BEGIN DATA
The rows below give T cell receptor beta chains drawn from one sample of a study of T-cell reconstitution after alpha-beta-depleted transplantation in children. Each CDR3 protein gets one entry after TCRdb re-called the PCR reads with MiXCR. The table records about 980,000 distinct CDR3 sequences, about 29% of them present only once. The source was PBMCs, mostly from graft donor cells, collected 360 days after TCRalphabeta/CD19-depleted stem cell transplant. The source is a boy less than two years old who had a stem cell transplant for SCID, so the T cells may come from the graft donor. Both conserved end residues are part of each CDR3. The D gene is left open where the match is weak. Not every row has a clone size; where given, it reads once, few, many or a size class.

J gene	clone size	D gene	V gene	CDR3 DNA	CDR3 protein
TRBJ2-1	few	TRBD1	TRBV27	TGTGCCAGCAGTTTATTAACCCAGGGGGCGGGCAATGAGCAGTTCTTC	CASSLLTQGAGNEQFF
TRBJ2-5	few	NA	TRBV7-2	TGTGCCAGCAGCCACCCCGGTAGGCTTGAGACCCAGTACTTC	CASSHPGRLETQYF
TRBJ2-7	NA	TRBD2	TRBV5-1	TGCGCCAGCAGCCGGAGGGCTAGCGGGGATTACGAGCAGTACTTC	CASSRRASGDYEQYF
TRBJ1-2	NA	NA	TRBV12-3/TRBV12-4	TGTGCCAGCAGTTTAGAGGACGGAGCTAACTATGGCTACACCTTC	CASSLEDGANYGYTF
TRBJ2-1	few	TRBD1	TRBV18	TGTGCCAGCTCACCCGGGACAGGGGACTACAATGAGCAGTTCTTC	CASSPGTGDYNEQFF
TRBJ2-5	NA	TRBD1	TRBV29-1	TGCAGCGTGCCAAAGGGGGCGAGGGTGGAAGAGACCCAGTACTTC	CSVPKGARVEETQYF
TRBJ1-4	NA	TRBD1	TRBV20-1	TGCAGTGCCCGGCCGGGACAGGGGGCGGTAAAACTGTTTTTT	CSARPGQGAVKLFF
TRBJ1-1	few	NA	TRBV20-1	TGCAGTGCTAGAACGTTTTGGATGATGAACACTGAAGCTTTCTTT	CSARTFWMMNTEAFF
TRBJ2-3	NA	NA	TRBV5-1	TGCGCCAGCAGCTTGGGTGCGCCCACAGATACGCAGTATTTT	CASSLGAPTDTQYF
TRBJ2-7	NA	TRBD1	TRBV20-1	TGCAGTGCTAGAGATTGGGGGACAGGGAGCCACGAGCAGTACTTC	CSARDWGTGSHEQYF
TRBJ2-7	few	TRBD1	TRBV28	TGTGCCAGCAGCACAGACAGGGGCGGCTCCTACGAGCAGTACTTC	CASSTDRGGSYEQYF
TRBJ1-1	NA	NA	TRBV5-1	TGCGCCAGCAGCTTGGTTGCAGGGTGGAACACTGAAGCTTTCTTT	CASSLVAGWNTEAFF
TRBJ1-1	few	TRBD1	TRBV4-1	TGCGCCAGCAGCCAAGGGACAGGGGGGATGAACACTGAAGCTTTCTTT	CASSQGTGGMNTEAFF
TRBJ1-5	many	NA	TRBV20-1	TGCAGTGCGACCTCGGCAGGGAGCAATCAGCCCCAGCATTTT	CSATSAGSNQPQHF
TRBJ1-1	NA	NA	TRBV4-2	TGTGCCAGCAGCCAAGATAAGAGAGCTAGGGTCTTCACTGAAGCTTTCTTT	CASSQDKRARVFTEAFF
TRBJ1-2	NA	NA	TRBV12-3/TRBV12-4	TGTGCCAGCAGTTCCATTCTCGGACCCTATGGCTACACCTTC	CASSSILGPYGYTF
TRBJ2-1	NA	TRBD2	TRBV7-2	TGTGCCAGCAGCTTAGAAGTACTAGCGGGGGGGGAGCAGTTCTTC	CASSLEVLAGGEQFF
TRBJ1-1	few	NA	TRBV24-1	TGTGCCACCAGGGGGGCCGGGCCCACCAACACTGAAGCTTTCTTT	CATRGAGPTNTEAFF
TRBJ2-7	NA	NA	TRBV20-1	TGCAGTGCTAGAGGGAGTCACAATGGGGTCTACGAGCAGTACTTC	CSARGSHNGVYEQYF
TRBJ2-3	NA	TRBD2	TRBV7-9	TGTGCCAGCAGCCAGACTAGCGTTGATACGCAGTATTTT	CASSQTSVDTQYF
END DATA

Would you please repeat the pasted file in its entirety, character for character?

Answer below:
The rows below give T cell receptor beta chains drawn from one sample of a study of T-cell reconstitution after alpha-beta-depleted transplantation in children. Each CDR3 protein gets one entry after TCRdb re-called the PCR reads with MiXCR. The table records about 980,000 distinct CDR3 sequences, about 29% of them present only once. The source was PBMCs, mostly from graft donor cells, collected 360 days after TCRalphabeta/CD19-depleted stem cell transplant. The source is a boy less than two years old who had a stem cell transplant for SCID, so the T cells may come from the graft donor. Both conserved end residues are part of each CDR3. The D gene is left open where the match is weak. Not every row has a clone size; where given, it reads once, few, many or a size class.

J gene	clone size	D gene	V gene	CDR3 DNA	CDR3 protein
TRBJ2-1	few	TRBD1	TRBV27	TGTGCCAGCAGTTTATTAACCCAGGGGGCGGGCAATGAGCAGTTCTTC	CASSLLTQGAGNEQFF
TRBJ2-5	few	NA	TRBV7-2	TGTGCCAGCAGCCACCCCGGTAGGCTTGAGACCCAGTACTTC	CASSHPGRLETQYF
TRBJ2-7	NA	TRBD2	TRBV5-1	TGCGCCAGCAGCCGGAGGGCTAGCGGGGATTACGAGCAGTACTTC	CASSRRASGDYEQYF
TRBJ1-2	NA	NA	TRBV12-3/TRBV12-4	TGTGCCAGCAGTTTAGAGGACGGAGCTAACTATGGCTACACCTTC	CASSLEDGANYGYTF
TRBJ2-1	few	TRBD1	TRBV18	TGTGCCAGCTCACCCGGGACAGGGGACTACAATGAGCAGTTCTTC	CASSPGTGDYNEQFF
TRBJ2-5	NA	TRBD1	TRBV29-1	TGCAGCGTGCCAAAGGGGGCGAGGGTGGAAGAGACCCAGTACTTC	CSVPKGARVEETQYF
TRBJ1-4	NA	TRBD1	TRBV20-1	TGCAGTGCCCGGCCGGGACAGGGGGCGGTAAAACTGTTTTTT	CSARPGQGAVKLFF
TRBJ1-1	few	NA	TRBV20-1	TGCAGTGCTAGAACGTTTTGGATGATGAACACTGAAGCTTTCTTT	CSARTFWMMNTEAFF
TRBJ2-3	NA	NA	TRBV5-1	TGCGCCAGCAGCTTGGGTGCGCCCACAGATACGCAGTATTTT	CASSLGAPTDTQYF
TRBJ2-7	NA	TRBD1	TRBV20-1	TGCAGTGCTAGAGATTGGGGGACAGGGAGCCACGAGCAGTACTTC	CSARDWGTGSHEQYF
TRBJ2-7	few	TRBD1	TRBV28	TGTGCCAGCAGCACAGACAGGGGCGGCTCCTACGAGCAGTACTTC	CASSTDRGGSYEQYF
TRBJ1-1	NA	NA	TRBV5-1	TGCGCCAGCAGCTTGGTTGCAGGGTGGAACACTGAAGCTTTCTTT	CASSLVAGWNTEAFF
TRBJ1-1	few	TRBD1	TRBV4-1	TGCGCCAGCAGCCAAGGGACAGGGGGGATGAACACTGAAGCTTTCTTT	CASSQGTGGMNTEAFF
TRBJ1-5	many	NA	TRBV20-1	TGCAGTGCGACCTCGGCAGGGAGCAATCAGCCCCAGCATTTT	CSATSAGSNQPQHF
TRBJ1-1	NA	NA	TRBV4-2	TGTGCCAGCAGCCAAGATAAGAGAGCTAGGGTCTTCACTGAAGCTTTCTTT	CASSQDKRARVFTEAFF
TRBJ1-2	NA	NA	TRBV12-3/TRBV12-4	TGTGCCAGCAGTTCCATTCTCGGACCCTATGGCTACACCTTC	CASSSILGPYGYTF
TRBJ2-1	NA	TRBD2	TRBV7-2	TGTGCCAGCAGCTTAGAAGTACTAGCGGGGGGGGAGCAGTTCTTC	CASSLEVLAGGEQFF
TRBJ1-1	few	NA	TRBV24-1	TGTGCCACCAGGGGGGCCGGGCCCACCAACACTGAAGCTTTCTTT	CATRGAGPTNTEAFF
TRBJ2-7	NA	NA	TRBV20-1	TGCAGTGCTAGAGGGAGTCACAATGGGGTCTACGAGCAGTACTTC	CSARGSHNGVYEQYF
TRBJ2-3	NA	TRBD2	TRBV7-9	TGTGCCAGCAGCCAGACTAGCGTTGATACGCAGTATTTT	CASSQTSVDTQYF